Museums are loath to sue donors (or, in the case of the Carnegie Museum of Art, one of its trustees), preferring to work with them to maintain a positive relationship that may lead to other gifts of objects and money down the road. Plus, Lerner noted, the museum would give itself a black eye publicly by suing a donor and then lose the lawsuit anyway, because "a promise isn't legally enforceable." The only exception to this is when the recipient of the promise, such as a museum, has expended money -- for instance, to finance an exhibition or an exhibition space for the artwork -- or has agreed to forego purchasing similar objects on the basis of the promise.

In the early 1970s, the Metropolitan Museum brought a lawsuit against the heirs of Joan Whitney Payson to collect more than $3 million that she had promised the museum for the construction of its American Wing but which the heirs chose not to give. The museum won, arguing that "we relied on the money to build the American Wing and had begun building it based on the promise she had made," said Ashton Hawkins, a Manhattan lawyer and then chief counsel to the Metropolitan. In 1997, the Museum of Contemporary Art in Chicago also brought suit against a former board chairman, Paul Oliver-Hoffmann, who had pledged $5 million to help endow and operate the museum before quitting his post in a huff in 1990 over financial management disagreements with then-director Kevin Consey. His widow, Camille Oliver-Hoffmann, settled the lawsuit in 1998, giving the museum not money but two works from her collection, a 1990 painting by Anselm Kiefer and a 1988 portrait of Cindy Sherman by Chuck Close.

According to the American Association of Museums, between 80 and 90 percent of the objects in museum collections are donations, some of which are offered initially as promises and pledges. Over the past few decades, various ways have been devised to allow wealthy individuals to donate tangible objects to museums or other charitable institutions without actually turning the pieces over to them, at least not for a while. Fractional gifts and charitable remainder trusts allow donors to receive tax deductions for donations in which a physical transfer of property may not take place for years. Another popular method is the promised gift, which has no tax benefits but may give the would-be donor prestige and influence over museum decision-making (perhaps, a seat on the board). "Many gifts are left by donors in their wills," said Anita Difanis, director of government affairs for the Association of Art Museum Directors. "The announcement of a promised gift with all the fanfare by the public relations departments of museums lets the donor enjoy the act of giving while still alive."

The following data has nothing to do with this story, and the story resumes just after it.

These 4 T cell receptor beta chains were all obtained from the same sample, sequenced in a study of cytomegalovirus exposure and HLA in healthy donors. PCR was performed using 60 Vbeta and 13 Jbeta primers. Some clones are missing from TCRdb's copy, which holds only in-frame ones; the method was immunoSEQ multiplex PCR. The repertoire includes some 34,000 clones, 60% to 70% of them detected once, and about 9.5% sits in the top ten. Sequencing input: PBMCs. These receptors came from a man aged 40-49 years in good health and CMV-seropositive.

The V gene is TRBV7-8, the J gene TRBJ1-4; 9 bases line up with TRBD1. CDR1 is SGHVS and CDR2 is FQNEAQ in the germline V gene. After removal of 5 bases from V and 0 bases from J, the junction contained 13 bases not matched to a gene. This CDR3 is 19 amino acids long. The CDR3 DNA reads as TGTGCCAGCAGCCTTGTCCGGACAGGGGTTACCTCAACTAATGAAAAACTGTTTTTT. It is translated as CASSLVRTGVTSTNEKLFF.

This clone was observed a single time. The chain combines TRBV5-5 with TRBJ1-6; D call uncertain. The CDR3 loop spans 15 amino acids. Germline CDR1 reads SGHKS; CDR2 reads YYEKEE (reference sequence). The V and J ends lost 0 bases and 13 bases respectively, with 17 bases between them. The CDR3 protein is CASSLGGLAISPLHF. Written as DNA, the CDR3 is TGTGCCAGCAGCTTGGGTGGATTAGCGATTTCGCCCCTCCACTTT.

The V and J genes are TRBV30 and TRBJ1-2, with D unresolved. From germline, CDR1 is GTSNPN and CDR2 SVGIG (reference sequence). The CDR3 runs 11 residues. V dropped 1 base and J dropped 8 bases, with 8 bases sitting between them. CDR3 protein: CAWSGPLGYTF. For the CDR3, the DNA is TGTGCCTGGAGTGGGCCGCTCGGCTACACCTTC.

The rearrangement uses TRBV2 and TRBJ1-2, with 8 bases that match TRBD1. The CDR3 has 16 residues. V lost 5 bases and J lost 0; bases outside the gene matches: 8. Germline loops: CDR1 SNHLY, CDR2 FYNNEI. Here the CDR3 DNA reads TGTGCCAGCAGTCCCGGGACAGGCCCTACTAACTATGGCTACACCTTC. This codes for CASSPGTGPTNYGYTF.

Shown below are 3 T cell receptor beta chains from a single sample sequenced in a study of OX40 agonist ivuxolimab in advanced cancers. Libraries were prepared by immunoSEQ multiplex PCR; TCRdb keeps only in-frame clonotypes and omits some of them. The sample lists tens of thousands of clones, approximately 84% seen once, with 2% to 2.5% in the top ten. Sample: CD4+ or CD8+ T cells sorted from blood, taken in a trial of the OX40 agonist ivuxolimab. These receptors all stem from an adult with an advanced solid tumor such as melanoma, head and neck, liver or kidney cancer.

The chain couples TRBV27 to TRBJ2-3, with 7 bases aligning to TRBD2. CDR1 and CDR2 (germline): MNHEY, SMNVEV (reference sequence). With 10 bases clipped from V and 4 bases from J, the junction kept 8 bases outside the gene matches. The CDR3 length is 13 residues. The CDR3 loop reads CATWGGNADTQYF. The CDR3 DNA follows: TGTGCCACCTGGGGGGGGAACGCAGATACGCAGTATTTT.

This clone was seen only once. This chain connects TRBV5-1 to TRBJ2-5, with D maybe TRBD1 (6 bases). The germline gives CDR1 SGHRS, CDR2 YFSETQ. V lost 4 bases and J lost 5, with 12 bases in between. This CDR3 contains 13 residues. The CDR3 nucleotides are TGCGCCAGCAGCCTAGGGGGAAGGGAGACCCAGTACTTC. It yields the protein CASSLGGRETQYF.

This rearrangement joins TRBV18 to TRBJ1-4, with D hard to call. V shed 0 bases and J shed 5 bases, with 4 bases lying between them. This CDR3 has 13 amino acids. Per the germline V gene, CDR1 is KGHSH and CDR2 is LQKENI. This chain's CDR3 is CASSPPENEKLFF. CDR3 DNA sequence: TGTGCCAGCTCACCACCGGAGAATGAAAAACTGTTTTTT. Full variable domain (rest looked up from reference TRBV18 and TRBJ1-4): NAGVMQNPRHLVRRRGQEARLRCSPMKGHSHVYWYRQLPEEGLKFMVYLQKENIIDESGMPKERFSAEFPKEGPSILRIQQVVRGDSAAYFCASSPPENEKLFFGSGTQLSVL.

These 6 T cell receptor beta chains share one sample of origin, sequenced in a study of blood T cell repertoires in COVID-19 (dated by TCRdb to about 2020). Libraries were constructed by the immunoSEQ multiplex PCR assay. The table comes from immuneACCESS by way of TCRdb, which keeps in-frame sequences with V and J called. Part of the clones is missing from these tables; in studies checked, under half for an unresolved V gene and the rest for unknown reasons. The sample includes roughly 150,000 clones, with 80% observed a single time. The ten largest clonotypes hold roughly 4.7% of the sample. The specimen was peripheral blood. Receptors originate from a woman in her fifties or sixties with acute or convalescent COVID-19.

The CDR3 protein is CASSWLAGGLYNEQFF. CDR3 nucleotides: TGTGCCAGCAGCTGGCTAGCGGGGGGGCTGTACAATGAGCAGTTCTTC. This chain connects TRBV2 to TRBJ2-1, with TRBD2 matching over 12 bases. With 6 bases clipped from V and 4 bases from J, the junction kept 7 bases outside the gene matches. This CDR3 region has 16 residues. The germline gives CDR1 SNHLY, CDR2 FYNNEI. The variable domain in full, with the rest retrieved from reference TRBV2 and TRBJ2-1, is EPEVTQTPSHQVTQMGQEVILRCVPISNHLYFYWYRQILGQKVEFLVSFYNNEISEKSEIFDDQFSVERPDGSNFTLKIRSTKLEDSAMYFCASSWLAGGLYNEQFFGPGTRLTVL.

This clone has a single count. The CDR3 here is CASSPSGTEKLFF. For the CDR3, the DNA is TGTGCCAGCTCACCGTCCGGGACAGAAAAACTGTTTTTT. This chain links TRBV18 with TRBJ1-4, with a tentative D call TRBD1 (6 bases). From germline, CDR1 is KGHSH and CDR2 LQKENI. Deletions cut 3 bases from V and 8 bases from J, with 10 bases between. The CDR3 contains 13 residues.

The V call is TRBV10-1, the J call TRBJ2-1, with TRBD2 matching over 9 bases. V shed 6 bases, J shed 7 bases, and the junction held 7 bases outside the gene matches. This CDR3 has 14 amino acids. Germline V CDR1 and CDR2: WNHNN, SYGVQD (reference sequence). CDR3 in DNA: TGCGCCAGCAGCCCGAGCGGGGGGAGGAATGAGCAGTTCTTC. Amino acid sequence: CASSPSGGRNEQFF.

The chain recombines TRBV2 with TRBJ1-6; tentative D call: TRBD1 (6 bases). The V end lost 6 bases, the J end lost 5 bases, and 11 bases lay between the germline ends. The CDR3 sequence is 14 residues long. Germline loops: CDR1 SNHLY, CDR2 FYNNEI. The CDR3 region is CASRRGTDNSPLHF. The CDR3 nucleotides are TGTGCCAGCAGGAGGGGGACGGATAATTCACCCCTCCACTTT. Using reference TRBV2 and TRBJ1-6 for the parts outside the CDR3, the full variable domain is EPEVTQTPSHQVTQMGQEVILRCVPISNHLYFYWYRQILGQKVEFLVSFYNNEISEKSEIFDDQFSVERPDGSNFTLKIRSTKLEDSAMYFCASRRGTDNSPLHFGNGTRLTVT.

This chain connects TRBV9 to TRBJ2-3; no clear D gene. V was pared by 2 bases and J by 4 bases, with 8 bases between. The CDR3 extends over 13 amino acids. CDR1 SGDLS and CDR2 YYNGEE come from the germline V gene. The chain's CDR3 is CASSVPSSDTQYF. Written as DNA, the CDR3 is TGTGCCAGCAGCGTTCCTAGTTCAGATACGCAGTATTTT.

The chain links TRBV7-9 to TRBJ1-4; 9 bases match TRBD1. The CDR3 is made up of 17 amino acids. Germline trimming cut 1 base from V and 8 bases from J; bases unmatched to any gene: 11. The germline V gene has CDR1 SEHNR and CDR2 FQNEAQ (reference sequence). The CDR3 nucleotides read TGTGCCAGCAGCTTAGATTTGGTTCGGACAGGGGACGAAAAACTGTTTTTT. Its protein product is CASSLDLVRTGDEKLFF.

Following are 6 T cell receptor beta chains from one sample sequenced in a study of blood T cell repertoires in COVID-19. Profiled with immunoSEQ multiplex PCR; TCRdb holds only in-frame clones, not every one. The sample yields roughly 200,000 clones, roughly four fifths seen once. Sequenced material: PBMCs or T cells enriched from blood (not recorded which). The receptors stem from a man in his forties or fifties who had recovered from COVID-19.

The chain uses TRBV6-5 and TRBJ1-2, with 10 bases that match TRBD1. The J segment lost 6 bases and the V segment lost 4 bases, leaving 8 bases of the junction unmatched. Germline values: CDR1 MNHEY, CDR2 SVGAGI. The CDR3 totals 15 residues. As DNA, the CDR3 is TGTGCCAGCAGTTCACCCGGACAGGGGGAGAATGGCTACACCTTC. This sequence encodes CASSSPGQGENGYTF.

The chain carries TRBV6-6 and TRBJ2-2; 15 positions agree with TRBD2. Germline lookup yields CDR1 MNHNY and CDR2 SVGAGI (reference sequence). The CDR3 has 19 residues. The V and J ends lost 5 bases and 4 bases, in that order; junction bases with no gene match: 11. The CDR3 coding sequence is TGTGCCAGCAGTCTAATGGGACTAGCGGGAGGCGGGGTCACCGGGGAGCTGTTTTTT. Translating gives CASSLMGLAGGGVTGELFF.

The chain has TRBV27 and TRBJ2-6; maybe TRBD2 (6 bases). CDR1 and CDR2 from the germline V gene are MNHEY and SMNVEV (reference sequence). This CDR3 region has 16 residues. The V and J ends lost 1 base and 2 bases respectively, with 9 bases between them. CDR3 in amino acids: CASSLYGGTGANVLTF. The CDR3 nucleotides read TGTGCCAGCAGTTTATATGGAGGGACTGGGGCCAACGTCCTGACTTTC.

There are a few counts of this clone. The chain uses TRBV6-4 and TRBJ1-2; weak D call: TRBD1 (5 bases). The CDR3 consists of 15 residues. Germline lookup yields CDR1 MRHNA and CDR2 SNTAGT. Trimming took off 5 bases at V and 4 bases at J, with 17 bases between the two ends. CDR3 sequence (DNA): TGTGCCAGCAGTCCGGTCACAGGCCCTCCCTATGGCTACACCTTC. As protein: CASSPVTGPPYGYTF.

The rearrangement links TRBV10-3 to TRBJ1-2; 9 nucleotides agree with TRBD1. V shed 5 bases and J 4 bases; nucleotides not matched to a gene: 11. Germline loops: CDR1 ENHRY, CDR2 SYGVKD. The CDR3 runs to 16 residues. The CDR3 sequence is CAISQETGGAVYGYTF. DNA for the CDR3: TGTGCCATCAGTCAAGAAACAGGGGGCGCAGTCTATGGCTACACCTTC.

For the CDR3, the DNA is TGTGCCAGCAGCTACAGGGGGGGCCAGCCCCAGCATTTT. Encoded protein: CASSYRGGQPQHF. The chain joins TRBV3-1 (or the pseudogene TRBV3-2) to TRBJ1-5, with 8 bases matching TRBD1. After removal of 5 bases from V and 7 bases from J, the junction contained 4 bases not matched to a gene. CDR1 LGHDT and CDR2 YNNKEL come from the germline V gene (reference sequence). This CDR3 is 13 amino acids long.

From time to time, a donor just can't make good on a pledge.

Back in 1999, the Whitney Museum of American Art stood by while an Alexander Calder wood and wire sculpture "Constellation" that had been pledged to the institution by Theodate and Scott Severns back in 1981 was sold at Sotheby's for $1.9 million. Between the time of the announced gift and the sale, the 91 year-old Mrs. Severns had become ill and required round-the-clock care, which she was no longer able to afford. The Whitney decided not to sue, probably for the same reasons that the Los Angeles County Museum of Art, the American Folk Art Museum and the Carnegie Museum of Art chose not to contest the broken promises made to them.